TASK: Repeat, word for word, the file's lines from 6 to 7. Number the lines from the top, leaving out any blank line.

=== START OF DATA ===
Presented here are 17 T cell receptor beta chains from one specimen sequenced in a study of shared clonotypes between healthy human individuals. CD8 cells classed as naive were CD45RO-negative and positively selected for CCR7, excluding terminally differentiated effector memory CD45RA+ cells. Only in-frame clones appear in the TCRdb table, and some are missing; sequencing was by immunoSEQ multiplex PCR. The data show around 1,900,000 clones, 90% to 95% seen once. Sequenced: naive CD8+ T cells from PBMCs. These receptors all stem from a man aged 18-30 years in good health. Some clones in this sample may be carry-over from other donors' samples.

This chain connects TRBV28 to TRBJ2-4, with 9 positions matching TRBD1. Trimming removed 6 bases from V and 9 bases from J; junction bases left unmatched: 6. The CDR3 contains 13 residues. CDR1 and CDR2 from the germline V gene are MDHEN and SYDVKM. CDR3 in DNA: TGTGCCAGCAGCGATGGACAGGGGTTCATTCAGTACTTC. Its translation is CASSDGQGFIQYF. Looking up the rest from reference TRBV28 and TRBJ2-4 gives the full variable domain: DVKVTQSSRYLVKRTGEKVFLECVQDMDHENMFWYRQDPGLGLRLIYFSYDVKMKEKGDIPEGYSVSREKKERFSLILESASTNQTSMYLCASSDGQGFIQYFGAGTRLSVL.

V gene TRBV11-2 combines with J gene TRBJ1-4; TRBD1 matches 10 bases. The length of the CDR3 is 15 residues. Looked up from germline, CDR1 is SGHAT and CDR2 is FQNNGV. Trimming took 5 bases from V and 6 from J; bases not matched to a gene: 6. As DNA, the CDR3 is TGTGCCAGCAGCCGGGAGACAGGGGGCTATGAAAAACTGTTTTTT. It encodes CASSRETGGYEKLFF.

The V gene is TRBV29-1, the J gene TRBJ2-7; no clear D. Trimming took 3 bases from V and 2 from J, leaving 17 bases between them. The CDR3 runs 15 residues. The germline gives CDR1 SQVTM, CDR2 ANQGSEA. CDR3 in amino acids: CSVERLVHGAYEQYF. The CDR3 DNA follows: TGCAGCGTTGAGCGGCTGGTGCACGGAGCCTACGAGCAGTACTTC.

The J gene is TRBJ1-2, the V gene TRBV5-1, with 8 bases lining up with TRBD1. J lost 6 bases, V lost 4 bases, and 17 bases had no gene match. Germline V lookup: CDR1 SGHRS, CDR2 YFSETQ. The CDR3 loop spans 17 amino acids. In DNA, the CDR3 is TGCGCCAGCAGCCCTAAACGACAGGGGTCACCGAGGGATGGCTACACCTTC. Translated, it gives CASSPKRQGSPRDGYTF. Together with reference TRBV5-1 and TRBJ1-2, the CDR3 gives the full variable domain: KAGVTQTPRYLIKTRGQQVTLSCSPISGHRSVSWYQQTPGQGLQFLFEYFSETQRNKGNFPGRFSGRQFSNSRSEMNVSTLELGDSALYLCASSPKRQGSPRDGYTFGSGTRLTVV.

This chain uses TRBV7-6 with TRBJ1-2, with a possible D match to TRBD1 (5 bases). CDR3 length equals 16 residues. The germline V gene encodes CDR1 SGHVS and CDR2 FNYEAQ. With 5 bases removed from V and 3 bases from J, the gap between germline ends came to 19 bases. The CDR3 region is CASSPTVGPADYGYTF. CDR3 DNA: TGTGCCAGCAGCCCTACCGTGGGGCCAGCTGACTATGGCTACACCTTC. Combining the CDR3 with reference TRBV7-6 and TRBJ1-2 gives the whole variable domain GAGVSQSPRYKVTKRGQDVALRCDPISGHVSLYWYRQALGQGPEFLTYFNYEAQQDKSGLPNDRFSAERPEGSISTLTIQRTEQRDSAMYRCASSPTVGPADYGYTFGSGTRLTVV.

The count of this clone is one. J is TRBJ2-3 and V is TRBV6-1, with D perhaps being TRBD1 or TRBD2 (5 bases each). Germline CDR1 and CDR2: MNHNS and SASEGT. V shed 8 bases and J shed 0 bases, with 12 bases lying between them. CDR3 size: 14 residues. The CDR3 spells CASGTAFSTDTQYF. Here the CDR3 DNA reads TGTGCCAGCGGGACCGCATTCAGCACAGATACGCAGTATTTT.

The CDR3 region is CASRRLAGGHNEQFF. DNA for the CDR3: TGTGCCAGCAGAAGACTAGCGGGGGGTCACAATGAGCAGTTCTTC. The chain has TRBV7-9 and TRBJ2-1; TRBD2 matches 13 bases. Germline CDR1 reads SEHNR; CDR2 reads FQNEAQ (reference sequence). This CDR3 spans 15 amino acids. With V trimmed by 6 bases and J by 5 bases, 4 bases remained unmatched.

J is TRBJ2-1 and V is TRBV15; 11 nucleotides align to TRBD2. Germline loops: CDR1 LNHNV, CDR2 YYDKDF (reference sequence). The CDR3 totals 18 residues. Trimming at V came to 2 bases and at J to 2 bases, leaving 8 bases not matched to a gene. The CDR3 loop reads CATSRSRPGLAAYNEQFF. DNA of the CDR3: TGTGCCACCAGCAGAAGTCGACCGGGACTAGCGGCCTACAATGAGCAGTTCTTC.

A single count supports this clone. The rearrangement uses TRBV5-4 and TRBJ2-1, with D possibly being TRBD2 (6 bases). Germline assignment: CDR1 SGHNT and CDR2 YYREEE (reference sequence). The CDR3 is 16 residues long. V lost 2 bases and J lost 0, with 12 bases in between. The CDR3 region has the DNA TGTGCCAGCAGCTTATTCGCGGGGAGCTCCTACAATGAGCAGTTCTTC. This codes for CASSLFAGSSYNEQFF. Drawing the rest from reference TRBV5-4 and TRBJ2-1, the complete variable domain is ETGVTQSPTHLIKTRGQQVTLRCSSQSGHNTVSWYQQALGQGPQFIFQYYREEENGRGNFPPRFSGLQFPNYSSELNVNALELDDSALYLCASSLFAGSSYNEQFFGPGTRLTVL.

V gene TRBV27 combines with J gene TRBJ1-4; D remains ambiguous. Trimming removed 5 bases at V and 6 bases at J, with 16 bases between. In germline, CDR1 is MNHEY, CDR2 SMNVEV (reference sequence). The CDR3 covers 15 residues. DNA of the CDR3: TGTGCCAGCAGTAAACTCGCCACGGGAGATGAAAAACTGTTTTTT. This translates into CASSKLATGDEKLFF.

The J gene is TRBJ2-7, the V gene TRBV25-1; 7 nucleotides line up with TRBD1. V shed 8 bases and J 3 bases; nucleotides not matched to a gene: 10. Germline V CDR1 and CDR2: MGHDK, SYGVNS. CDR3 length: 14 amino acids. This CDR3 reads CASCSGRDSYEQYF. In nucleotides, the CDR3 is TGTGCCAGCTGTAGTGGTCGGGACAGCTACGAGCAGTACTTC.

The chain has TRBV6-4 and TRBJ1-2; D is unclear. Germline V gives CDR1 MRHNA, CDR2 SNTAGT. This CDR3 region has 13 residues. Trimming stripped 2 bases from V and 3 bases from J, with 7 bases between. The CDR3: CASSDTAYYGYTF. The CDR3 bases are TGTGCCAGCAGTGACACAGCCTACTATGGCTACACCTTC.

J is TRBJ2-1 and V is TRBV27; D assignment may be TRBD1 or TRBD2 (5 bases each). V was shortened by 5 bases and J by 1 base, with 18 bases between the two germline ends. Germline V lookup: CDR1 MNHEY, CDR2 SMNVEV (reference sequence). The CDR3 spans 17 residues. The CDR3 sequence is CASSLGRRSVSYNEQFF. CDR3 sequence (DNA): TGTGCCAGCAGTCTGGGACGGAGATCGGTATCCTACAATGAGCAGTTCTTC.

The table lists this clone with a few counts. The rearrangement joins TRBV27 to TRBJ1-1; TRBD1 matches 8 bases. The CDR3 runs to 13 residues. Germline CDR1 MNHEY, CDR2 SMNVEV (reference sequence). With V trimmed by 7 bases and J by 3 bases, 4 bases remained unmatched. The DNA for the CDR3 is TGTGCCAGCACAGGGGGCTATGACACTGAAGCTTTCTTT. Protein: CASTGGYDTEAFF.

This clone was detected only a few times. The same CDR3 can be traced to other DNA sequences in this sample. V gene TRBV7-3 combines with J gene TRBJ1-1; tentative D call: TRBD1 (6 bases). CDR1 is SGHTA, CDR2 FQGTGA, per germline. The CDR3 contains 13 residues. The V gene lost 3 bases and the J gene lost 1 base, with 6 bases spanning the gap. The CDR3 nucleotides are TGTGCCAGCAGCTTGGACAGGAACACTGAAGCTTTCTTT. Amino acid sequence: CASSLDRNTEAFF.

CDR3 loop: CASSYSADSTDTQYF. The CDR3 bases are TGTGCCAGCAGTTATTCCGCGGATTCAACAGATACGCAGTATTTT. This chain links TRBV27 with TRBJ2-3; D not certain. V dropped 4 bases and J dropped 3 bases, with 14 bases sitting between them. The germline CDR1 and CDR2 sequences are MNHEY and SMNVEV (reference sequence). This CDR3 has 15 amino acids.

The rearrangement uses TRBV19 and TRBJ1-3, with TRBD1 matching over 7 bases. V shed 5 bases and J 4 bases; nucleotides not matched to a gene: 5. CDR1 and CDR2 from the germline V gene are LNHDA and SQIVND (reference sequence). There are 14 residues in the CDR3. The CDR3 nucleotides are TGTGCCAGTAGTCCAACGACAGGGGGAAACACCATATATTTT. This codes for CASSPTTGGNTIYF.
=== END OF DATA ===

This chain uses TRBV7-6 with TRBJ1-2, with a possible D match to TRBD1 (5 bases). CDR3 length equals 16 residues. The germline V gene encodes CDR1 SGHVS and CDR2 FNYEAQ. With 5 bases removed from V and 3 bases from J, the gap between germline ends came to 19 bases. The CDR3 region is CASSPTVGPADYGYTF. CDR3 DNA: TGTGCCAGCAGCCCTACCGTGGGGCCAGCTGACTATGGCTACACCTTC. Combining the CDR3 with reference TRBV7-6 and TRBJ1-2 gives the whole variable domain GAGVSQSPRYKVTKRGQDVALRCDPISGHVSLYWYRQALGQGPEFLTYFNYEAQQDKSGLPNDRFSAERPEGSISTLTIQRTEQRDSAMYRCASSPTVGPADYGYTFGSGTRLTVV.

The count of this clone is one. J is TRBJ2-3 and V is TRBV6-1, with D perhaps being TRBD1 or TRBD2 (5 bases each). Germline CDR1 and CDR2: MNHNS and SASEGT. V shed 8 bases and J shed 0 bases, with 12 bases lying between them. CDR3 size: 14 residues. The CDR3 spells CASGTAFSTDTQYF. Here the CDR3 DNA reads TGTGCCAGCGGGACCGCATTCAGCACAGATACGCAGTATTTT.